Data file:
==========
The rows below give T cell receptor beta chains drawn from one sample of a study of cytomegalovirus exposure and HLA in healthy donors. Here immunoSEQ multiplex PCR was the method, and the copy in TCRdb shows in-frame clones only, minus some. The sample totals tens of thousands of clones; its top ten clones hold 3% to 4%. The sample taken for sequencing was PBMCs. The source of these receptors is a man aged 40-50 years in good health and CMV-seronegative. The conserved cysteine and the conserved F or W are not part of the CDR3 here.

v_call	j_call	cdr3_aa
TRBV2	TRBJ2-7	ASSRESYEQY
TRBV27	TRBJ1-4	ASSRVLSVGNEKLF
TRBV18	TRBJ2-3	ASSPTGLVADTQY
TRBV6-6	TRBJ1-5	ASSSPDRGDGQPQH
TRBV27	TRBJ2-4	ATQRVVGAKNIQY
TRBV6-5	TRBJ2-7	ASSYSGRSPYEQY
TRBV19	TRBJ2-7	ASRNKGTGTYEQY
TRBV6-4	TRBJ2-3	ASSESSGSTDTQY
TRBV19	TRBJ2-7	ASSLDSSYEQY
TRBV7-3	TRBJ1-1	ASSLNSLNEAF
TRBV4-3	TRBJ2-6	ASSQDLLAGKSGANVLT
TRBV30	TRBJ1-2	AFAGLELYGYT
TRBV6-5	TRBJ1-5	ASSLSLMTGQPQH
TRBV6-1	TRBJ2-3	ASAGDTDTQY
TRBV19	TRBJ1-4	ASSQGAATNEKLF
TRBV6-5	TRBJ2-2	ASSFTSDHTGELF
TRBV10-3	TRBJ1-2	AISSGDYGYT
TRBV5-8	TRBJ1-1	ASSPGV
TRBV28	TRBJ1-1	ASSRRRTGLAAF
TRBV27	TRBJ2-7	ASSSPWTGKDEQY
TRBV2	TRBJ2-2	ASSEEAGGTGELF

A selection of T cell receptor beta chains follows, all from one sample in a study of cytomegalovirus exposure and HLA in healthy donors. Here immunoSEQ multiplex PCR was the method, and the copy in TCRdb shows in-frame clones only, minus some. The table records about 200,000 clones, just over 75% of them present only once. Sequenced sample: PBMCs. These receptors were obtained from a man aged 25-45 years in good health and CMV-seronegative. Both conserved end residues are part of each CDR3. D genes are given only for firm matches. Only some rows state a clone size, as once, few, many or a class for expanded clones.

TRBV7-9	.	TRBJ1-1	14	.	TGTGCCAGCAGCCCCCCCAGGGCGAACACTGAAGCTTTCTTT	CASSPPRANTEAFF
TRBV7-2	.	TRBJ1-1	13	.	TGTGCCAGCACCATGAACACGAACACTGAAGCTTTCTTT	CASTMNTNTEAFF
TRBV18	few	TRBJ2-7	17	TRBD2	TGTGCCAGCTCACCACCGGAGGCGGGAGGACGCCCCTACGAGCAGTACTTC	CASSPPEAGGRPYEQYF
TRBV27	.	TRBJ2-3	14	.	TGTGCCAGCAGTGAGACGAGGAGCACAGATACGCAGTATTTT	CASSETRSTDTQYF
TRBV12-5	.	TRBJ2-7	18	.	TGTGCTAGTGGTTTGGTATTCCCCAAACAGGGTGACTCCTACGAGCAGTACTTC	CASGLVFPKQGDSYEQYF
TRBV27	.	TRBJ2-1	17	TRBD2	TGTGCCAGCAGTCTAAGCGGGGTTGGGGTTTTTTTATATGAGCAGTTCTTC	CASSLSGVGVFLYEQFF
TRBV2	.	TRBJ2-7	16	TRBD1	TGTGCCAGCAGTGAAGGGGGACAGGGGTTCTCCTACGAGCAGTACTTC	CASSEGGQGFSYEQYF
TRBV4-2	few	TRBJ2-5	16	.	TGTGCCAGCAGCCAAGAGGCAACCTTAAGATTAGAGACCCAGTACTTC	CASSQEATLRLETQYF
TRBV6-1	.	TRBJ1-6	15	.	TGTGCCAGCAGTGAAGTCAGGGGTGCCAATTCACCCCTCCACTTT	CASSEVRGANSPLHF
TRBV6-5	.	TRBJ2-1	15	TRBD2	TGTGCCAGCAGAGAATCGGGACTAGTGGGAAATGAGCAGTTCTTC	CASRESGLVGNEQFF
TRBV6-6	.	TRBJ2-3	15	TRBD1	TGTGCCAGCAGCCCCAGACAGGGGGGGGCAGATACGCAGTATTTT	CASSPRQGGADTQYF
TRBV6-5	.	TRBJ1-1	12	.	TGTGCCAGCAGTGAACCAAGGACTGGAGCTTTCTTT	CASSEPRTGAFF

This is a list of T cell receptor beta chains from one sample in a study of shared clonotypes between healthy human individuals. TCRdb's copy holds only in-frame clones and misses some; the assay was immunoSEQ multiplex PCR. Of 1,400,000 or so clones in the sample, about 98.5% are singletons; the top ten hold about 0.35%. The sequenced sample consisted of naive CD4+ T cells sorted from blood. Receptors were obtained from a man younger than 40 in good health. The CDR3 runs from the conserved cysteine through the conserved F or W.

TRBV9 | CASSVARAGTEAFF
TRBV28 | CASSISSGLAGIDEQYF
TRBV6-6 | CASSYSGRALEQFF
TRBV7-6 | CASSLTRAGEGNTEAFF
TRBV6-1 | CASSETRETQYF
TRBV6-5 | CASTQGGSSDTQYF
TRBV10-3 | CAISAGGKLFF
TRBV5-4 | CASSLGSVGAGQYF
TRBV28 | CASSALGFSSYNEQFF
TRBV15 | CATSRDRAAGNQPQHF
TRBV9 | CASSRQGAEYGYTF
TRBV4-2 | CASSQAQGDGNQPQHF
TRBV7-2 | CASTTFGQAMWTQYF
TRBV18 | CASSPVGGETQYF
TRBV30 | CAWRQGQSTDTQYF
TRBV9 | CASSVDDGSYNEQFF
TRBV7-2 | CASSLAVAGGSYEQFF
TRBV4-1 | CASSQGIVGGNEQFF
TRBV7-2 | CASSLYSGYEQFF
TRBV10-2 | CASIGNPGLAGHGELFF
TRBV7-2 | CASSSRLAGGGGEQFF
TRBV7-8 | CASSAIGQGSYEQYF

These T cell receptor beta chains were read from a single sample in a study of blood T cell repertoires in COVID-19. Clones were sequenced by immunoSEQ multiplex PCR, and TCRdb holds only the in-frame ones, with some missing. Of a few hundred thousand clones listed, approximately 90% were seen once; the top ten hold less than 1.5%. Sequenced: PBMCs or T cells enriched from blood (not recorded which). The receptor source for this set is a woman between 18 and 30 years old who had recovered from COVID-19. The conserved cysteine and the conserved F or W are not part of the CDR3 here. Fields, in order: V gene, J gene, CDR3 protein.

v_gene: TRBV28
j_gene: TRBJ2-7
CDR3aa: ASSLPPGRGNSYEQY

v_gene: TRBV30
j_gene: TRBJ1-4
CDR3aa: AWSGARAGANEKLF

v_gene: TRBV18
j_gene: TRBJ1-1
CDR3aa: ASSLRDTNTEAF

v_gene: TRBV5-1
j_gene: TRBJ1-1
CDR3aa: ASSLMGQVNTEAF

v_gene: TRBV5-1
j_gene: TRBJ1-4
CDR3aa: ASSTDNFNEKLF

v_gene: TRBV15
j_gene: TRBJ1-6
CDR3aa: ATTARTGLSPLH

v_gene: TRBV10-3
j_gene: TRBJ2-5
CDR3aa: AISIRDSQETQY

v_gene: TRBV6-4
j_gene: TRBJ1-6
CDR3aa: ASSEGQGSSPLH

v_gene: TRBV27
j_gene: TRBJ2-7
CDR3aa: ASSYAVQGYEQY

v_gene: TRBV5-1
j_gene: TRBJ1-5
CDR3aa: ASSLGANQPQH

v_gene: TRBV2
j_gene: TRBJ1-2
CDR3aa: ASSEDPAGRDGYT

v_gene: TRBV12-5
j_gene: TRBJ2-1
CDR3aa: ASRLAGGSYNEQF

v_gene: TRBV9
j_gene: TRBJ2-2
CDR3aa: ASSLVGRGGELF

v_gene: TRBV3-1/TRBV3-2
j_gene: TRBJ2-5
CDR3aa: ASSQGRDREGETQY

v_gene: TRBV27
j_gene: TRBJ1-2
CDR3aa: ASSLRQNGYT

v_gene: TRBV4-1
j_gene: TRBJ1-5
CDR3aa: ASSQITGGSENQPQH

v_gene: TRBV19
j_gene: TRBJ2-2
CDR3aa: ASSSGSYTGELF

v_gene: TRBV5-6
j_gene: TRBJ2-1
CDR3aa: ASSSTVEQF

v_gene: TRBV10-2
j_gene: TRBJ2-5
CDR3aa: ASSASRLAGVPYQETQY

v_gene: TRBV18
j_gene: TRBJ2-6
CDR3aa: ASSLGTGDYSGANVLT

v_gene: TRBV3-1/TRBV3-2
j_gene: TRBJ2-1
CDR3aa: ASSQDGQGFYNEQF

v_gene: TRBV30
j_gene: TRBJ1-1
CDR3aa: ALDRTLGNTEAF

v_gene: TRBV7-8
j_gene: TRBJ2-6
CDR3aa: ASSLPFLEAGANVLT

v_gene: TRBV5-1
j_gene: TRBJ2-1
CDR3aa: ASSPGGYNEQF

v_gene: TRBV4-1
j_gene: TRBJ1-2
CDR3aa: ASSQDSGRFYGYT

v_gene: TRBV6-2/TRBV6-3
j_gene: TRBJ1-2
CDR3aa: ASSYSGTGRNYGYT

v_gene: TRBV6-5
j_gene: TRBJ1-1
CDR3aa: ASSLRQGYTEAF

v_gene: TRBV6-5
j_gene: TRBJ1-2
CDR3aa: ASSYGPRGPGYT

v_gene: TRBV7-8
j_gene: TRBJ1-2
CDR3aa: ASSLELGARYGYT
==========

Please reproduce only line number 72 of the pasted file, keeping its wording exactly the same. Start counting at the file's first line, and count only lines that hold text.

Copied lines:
CDR3aa: ASSLMGQVNTEAF